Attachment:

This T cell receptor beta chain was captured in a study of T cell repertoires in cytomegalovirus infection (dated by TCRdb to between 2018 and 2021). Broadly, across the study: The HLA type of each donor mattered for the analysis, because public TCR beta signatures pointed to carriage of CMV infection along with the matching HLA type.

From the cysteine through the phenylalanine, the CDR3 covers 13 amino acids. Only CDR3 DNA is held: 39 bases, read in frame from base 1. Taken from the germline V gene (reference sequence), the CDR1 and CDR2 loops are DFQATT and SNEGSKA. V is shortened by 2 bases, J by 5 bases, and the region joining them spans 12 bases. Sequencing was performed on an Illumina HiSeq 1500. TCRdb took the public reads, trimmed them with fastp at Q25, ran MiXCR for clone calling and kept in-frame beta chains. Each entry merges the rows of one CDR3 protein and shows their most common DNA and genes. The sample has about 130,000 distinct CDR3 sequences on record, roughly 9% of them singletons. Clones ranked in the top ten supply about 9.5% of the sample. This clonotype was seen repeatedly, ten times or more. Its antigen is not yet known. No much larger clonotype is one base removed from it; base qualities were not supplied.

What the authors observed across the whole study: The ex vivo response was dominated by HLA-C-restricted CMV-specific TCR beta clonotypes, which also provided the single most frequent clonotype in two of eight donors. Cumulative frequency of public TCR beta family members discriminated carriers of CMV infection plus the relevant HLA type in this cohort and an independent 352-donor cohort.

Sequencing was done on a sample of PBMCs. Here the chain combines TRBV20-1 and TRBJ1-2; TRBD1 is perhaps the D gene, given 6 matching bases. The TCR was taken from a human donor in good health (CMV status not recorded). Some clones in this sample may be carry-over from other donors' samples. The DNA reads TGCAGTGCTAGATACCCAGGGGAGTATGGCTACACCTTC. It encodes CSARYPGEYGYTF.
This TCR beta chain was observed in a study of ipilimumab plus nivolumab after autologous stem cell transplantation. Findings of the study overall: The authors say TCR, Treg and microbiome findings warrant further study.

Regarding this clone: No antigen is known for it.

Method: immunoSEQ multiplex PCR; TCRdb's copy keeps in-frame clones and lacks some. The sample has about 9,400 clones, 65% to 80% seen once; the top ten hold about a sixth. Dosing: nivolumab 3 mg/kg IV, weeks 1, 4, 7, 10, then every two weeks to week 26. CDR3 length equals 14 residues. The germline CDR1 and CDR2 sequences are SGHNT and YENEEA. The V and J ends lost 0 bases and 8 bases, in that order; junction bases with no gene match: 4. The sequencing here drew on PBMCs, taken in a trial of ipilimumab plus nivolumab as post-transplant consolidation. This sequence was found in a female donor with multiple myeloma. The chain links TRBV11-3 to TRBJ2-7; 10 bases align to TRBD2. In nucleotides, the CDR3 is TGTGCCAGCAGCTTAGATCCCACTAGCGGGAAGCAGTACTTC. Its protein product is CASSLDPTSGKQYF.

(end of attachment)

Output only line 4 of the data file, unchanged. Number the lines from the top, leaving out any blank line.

Sequencing was done on a sample of PBMCs. Here the chain combines TRBV20-1 and TRBJ1-2; TRBD1 is perhaps the D gene, given 6 matching bases. The TCR was taken from a human donor in good health (CMV status not recorded). Some clones in this sample may be carry-over from other donors' samples. The DNA reads TGCAGTGCTAGATACCCAGGGGAGTATGGCTACACCTTC. It encodes CSARYPGEYGYTF.